Gustav Klimt is perhaps best known for his golden swirls, bejewelled geometrics and glorious shades of lime, tangerine and cherry. His female subjects are draped in Japanese inspired fabrics and delicate mosaic prints. But were these dresses real? Yes indeed! Some were designed by Klimt himself, others by his long-standing companion, Emilie Flöge.
Emilie’s sister Helene was married to Gustav Klimt’s brother, Ernst Klimt. After his brother’s death in 1892, Gustav was made Helene’s guardian and spent a lot of time at the family home and holidaying with them at Lake Attersee. Emilie was eighteen at the time. The relationship between Gustav Klimt and Emilie Flöge remains a source of conjecture but many experts agree that his painting The Kiss shows them as lovers.
Emilie Flöge was born in Vienna in 1874. She was a skilled seamstress who in 1899 won a dressmaking competition with her sister Pauline. The pair were commissioned to make a batiste dress for an exhibition.
Fast forward five years and Emilie and Pauline, together with their sister, Helene, set up a haute couture fashion house, Schwestern Flöge, in the capital. Their signature loose fitting, wide sleeved garments were worn without corsets. This new, less constricting style became known as Reform Dress, and allowed Viennese fashion to set itself apart from its Parisian counterpart. As the business grew, Schwestern Flöge hired eighty seamstresses, working behind the scenes of the stylish salon, where customers were courted and accounts settled. A dress from Schwestern Flöge was a sought after commodity in bohemian circles and could cost four times as much as one bought in traditional stores.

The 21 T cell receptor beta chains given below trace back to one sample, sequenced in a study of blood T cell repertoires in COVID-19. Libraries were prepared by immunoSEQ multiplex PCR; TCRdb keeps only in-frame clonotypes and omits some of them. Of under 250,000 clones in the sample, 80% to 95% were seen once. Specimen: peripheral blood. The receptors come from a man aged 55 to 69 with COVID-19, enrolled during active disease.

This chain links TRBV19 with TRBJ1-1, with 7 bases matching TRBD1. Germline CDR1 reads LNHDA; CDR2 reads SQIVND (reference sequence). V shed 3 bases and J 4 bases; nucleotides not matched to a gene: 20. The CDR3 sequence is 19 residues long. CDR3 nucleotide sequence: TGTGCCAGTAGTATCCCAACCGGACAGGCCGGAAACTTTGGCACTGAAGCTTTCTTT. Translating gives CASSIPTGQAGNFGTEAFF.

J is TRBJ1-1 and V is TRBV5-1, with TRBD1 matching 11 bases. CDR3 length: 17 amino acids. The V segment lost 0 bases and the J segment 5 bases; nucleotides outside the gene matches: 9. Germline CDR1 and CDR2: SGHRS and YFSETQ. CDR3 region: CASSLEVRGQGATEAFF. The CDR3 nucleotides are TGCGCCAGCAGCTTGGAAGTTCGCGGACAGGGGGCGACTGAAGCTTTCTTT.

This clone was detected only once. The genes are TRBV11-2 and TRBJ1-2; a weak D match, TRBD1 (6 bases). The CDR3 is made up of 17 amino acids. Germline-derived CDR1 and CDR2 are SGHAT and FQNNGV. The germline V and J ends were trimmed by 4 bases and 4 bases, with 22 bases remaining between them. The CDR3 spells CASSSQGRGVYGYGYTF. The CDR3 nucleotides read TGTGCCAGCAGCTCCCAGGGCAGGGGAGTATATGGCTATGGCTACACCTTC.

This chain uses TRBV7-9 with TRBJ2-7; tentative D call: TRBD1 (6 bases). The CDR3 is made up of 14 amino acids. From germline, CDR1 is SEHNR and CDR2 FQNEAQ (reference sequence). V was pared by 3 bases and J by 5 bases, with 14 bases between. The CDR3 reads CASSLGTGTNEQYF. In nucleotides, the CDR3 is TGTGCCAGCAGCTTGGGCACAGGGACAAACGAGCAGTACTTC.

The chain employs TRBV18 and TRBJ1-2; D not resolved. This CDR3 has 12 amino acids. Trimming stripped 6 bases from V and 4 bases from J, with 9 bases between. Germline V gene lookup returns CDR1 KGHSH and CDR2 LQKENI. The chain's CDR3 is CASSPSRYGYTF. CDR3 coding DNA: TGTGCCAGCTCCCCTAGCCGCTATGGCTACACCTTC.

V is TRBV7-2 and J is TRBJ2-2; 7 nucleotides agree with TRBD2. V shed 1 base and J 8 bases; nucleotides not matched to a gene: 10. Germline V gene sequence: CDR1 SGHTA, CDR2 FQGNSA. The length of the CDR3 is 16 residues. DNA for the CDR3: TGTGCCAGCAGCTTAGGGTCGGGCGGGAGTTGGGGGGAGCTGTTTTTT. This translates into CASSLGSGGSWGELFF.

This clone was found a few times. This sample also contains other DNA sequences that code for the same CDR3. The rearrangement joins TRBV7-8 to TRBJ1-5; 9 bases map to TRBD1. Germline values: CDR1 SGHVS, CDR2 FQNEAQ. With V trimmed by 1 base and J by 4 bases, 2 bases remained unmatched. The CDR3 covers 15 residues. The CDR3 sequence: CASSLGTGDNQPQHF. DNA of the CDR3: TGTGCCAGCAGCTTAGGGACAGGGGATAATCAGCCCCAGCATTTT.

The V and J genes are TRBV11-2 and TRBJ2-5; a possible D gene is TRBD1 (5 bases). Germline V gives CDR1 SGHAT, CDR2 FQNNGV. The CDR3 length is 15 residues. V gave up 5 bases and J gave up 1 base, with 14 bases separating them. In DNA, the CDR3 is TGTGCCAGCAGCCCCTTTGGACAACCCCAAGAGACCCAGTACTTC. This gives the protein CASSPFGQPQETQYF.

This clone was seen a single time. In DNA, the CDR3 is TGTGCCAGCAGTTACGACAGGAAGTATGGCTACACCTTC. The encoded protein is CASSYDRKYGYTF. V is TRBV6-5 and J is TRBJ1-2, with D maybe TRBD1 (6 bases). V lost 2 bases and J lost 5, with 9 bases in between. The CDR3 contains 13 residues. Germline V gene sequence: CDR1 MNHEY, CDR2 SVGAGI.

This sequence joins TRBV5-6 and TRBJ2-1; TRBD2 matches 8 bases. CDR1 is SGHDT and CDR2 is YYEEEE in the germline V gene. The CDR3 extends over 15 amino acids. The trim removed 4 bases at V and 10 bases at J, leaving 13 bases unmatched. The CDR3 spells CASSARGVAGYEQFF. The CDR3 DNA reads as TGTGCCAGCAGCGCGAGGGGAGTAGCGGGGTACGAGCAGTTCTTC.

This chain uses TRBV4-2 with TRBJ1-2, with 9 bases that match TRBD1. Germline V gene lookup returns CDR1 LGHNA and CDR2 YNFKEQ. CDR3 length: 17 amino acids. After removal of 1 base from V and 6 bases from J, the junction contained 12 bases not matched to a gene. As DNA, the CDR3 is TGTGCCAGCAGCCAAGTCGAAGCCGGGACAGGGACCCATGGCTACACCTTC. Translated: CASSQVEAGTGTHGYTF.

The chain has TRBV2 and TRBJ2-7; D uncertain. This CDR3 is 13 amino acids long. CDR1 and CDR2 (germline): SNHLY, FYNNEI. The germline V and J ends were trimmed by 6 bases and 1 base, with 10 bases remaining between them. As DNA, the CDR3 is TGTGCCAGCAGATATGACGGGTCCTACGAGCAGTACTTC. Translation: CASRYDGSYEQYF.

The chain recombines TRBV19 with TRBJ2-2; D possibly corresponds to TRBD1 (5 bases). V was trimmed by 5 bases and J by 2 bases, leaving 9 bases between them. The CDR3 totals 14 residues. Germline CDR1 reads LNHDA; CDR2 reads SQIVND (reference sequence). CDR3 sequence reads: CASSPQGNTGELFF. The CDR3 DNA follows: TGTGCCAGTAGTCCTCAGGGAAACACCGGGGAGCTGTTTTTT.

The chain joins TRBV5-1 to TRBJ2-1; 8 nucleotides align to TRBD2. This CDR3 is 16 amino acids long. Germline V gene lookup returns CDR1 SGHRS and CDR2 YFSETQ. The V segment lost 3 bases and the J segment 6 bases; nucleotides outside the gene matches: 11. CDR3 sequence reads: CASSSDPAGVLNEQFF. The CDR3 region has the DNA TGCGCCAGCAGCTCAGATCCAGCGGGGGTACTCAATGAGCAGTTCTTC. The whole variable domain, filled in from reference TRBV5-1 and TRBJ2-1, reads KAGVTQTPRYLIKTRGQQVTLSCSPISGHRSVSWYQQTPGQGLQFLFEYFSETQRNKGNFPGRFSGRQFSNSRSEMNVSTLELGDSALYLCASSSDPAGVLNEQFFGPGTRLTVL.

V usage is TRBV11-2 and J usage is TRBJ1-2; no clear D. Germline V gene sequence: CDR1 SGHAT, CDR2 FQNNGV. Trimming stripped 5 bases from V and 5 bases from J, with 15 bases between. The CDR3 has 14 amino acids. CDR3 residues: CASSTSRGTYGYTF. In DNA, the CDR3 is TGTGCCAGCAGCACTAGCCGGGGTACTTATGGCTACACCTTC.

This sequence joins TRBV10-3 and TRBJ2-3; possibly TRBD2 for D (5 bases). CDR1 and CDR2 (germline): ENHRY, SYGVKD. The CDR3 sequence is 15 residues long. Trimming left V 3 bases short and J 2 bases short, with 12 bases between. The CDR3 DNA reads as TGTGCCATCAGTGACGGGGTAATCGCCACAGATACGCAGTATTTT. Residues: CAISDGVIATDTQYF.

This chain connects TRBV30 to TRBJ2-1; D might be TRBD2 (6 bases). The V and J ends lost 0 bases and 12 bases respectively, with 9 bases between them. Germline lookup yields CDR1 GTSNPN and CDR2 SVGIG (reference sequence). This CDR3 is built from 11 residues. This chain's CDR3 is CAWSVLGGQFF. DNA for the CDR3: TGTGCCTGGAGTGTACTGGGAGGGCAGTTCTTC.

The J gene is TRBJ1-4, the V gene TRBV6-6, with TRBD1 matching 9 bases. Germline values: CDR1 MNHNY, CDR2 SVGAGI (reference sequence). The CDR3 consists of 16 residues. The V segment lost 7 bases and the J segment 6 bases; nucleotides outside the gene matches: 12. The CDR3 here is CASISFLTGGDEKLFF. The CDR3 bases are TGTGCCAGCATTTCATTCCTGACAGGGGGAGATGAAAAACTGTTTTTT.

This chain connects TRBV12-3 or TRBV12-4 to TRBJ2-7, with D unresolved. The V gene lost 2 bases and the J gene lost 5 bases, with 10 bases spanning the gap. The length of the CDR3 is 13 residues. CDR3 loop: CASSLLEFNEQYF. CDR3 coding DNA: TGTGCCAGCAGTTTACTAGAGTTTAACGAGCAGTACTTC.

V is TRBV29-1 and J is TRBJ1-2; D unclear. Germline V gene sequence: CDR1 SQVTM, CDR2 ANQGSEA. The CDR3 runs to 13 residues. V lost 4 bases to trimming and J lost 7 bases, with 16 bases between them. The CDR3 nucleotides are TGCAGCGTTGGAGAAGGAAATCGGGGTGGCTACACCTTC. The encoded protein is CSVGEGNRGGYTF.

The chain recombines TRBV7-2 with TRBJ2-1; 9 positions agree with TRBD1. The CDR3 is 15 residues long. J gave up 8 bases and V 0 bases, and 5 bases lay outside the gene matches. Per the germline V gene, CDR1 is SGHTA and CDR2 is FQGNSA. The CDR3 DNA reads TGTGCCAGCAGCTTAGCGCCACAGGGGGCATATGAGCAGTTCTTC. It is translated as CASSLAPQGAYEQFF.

The turn of the century saw all areas of art and design blossom. It was a time of change, of experimentation, in which Emilie, with her unconventional style and love of bold prints hoped to flourish. But while the haute couture dresses did moderately well, Emilie’s more rebellious avant garde designs did not sell. Although Klimt was painting high society ladies in Emilie’s most glorious creations, making sketches for her and designing alongside her, she never saw huge success or lived to see recognition for her designs.
Gustav Klimt, Portrait of Adele Bloch-Bauer, (1907)
With the Nazi invasion, Schwestern Flöge was forced to close its doors, but Emilie continued working on her dresses from home. At the end of the war though, a devastating fire broke out, destroying the building and her collections.
But that wasn’t quite the end of the story. It is doubtful Emilie ever knew how iconic her dresses would become, or ever imagined they would continue to influence fashion designers a hundred years later.
Above Left: Photograph of Emilie Floge Wearing Striped Dress; Right Valentino Winter Collection 2015